• FiShWAN Core is a daemon, ie a program running permanently in the background. It is autmatically launched at the beginning of the session. Its function is to continuously transmit the published files to the computers passing in the neighborhood and to download from these computers the files for which the user has put a subscription. One can verify that FiShWAN Core is active thanks to the green icon fishwan-started located in the status bar at the top of the screen. Normally, this icon should never turn red, stating that the daemon has stopped.
  • FiShWAN GUI is a graphical application that enables publication, subscription, and the management of the descriptions associated with the files. It is accessible in the DoDWAN application menu (icon fishwangui).

Main functions of FiShWAN GUI

The main window of FiShWAN GUI gives access to the usual functions of the application. These functions can be classified into two large categories: publication and reception. Other functions are accessible via the menus of the window.


Publication of a file

Publication consists in a first time in selecting one or several files. Note that the size of the files and the number of files that can be published at once are limited.

A file to be published must be associated with a tag, ie a description that will allow its reception. A tag is a set of fields. A field is couple (key, value). Keys are typed (string, number or date). To build a tag, a set of fields is chosen that best characterize the content of the file. The window shown below gives an example of a tag composed of five fields that describes a holiday picture.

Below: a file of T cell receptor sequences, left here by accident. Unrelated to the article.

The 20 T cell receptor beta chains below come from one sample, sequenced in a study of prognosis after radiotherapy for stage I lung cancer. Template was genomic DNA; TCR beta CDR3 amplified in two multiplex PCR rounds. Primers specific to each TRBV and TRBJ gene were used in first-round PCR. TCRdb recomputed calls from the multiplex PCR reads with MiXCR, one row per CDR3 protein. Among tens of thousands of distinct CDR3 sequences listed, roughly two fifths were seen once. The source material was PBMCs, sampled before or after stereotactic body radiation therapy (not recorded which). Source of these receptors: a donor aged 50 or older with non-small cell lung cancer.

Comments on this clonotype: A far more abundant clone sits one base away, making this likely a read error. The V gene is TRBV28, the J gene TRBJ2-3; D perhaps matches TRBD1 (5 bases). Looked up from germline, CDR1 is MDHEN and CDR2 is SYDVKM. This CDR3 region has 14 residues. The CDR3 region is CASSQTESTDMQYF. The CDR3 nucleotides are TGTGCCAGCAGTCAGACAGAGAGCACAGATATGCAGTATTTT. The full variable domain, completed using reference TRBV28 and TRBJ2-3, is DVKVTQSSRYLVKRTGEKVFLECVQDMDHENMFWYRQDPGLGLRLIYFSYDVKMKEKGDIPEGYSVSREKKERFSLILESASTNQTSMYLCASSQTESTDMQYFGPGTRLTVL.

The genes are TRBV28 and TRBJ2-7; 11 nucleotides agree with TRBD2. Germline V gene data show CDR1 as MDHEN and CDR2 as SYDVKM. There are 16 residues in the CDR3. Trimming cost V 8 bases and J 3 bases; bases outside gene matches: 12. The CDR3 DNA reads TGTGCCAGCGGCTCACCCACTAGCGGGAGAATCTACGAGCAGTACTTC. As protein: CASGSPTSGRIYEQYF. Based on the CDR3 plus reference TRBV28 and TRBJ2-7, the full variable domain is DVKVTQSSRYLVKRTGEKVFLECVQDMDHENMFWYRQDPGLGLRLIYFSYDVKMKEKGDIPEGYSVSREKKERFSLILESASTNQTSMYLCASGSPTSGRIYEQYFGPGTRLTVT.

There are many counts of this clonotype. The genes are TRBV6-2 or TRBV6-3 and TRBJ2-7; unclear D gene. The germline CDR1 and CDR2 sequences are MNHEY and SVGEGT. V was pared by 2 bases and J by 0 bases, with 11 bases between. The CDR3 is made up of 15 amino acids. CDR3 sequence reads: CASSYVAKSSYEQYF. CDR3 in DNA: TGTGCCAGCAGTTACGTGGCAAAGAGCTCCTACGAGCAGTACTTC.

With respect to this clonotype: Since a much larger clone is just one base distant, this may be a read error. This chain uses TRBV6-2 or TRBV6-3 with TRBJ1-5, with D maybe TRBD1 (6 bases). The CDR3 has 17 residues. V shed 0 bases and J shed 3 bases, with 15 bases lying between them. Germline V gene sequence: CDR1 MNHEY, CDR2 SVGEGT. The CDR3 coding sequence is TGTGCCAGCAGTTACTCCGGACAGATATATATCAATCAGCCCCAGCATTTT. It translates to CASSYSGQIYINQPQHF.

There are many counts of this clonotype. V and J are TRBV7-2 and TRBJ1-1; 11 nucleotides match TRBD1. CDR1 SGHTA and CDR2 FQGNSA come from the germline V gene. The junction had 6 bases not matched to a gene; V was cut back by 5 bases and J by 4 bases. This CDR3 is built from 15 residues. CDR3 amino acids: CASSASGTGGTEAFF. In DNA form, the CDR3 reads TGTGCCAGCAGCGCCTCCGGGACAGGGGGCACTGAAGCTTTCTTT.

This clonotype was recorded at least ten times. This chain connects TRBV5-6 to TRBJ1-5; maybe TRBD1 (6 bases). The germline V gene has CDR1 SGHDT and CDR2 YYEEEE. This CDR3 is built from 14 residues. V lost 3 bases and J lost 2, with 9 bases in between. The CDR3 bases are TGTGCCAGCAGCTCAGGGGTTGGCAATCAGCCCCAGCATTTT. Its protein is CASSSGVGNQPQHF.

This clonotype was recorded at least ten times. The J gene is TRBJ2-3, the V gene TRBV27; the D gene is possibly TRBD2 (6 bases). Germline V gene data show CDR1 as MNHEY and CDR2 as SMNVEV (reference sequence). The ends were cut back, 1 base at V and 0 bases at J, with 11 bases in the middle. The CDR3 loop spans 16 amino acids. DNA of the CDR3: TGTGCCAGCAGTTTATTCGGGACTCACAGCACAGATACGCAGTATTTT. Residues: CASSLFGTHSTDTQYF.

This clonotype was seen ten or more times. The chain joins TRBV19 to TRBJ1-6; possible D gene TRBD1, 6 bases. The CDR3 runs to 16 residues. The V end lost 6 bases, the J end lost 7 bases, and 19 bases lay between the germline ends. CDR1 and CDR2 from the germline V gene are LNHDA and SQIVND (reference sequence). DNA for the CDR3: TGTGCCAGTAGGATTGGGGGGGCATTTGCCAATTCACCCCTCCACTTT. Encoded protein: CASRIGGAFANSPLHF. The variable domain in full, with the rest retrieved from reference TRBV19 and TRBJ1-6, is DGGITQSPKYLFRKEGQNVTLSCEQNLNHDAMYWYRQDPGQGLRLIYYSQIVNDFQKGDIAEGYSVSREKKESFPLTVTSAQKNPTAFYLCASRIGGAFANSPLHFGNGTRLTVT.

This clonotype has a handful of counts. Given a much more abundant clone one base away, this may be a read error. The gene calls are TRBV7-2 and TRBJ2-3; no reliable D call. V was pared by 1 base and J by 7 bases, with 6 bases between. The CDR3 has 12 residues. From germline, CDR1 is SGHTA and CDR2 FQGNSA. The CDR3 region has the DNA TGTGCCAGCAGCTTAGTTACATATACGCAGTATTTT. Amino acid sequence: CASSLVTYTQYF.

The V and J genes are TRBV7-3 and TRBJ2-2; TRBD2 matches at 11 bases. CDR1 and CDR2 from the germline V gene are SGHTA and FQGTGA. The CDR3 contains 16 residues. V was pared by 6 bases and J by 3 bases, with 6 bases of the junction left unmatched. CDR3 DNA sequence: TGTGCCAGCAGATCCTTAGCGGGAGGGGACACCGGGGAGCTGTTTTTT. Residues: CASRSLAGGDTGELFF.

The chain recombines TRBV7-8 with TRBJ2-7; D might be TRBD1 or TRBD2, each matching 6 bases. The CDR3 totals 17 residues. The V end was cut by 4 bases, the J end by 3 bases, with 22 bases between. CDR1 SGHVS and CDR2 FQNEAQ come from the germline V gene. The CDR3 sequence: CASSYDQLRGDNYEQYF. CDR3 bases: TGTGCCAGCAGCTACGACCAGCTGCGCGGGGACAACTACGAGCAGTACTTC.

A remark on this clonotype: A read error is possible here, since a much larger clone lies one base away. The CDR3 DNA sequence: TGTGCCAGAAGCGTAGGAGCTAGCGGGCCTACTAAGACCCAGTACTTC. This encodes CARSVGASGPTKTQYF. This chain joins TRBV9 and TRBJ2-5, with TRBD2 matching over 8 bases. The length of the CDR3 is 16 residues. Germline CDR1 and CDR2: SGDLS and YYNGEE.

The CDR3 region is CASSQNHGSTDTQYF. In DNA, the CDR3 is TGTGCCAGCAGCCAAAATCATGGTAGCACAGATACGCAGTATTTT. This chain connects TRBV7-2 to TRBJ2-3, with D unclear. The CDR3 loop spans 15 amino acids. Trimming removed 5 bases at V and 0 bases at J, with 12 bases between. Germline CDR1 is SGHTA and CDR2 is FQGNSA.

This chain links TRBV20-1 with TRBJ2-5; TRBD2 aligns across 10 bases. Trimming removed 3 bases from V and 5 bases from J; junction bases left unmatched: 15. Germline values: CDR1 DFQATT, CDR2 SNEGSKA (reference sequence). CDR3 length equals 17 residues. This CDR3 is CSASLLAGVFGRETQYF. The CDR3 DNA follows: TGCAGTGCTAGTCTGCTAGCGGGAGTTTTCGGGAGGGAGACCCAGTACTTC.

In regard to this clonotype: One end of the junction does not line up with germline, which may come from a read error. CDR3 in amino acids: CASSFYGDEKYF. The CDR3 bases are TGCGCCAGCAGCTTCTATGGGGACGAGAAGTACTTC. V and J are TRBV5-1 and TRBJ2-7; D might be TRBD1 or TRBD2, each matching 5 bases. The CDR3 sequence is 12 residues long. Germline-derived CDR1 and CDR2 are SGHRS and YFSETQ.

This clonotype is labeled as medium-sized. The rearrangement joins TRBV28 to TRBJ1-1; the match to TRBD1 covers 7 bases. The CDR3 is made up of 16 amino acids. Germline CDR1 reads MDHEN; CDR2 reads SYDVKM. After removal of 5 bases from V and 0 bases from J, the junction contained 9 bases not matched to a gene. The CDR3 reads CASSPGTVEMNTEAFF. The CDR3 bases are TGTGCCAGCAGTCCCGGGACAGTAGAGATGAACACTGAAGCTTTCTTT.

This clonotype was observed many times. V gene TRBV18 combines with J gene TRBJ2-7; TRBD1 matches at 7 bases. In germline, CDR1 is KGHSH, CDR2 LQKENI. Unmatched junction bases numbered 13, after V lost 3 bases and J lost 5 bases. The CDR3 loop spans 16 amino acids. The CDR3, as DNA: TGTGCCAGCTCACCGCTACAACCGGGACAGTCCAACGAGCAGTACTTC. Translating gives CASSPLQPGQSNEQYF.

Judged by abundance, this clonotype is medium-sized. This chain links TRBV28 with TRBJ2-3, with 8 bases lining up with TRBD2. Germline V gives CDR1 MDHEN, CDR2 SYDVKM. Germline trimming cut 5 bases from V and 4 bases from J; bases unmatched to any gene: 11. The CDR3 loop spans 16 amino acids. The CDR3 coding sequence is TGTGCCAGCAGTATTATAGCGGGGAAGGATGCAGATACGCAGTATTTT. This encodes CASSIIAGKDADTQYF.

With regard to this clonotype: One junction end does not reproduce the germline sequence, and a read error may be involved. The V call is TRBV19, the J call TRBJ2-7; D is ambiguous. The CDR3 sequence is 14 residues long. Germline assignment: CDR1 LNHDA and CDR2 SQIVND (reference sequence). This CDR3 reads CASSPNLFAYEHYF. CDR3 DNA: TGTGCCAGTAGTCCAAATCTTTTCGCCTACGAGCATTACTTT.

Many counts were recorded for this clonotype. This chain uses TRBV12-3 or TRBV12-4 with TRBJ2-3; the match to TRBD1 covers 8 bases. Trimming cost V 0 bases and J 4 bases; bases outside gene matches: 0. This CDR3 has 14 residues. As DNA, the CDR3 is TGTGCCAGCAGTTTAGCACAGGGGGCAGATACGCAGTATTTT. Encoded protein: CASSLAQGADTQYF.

Management of tags

Building tags may turn out to be a rather tedious task. Hence, FiShWAN GUI allows the user to save a tag, and to add the fields of a previously saved tag when editing the current tag. Window “Tag Management” is a window dedicated to the creation, the classification and the naming of the set of saved tags, independently of the publication.


Each tag includes a special compulsory field: the lifetime. It indicates how long FiShWAN must go on publishing a file. One can specify explicetely the lifetime in days, hours and minutes, or alternatively specify a limit date, in which case the lifetime is computed as the time interval between the date of publication (ie the time at which the button “Publish” is clicked) and this limit date. After this limit date, the file no longer disseminates in the network. The limit date must be seen to be chosen as carefully as possible, namely by avoiding to choose too long a lifetime: all the computers of the network will strive to disseminate a file as long as its lifetime is not reached, even if all the users who wanted to fetch it have actually received a copy. This dissemination consumes resources (memory, disk, network bandwidth…) that may lack to the dissemination of other files.

History of publications

The list of the publications previously performed is accessible via the menu “Publication” of the main window. In this window can namely be verified the limit dates of the performed publications. A search area allows the users to visualize only the publications of the files whose names include a given string.

Management of filters

In order to obtain files published by other users, one must first perform a subscription by which is defined the set of the characteristics of the files that are expected to be received. This is achieved through the creation of filters. The window below is an example of a filter management window. It mainly allows filters to be created and saved. The left part of the window presents the already saved filers. the right part of the windows is dedicated to the edition of a filter.


A filter is a description of the characteristcs of a file that the user wishes to receive. It is very similar to a tag: it consists in a set of couples key/value. A filter serves FiShWAN to determine if a file that is made accessible to it should be saved locally. It is the case if there exists an active filter that matches the tag associated with this file.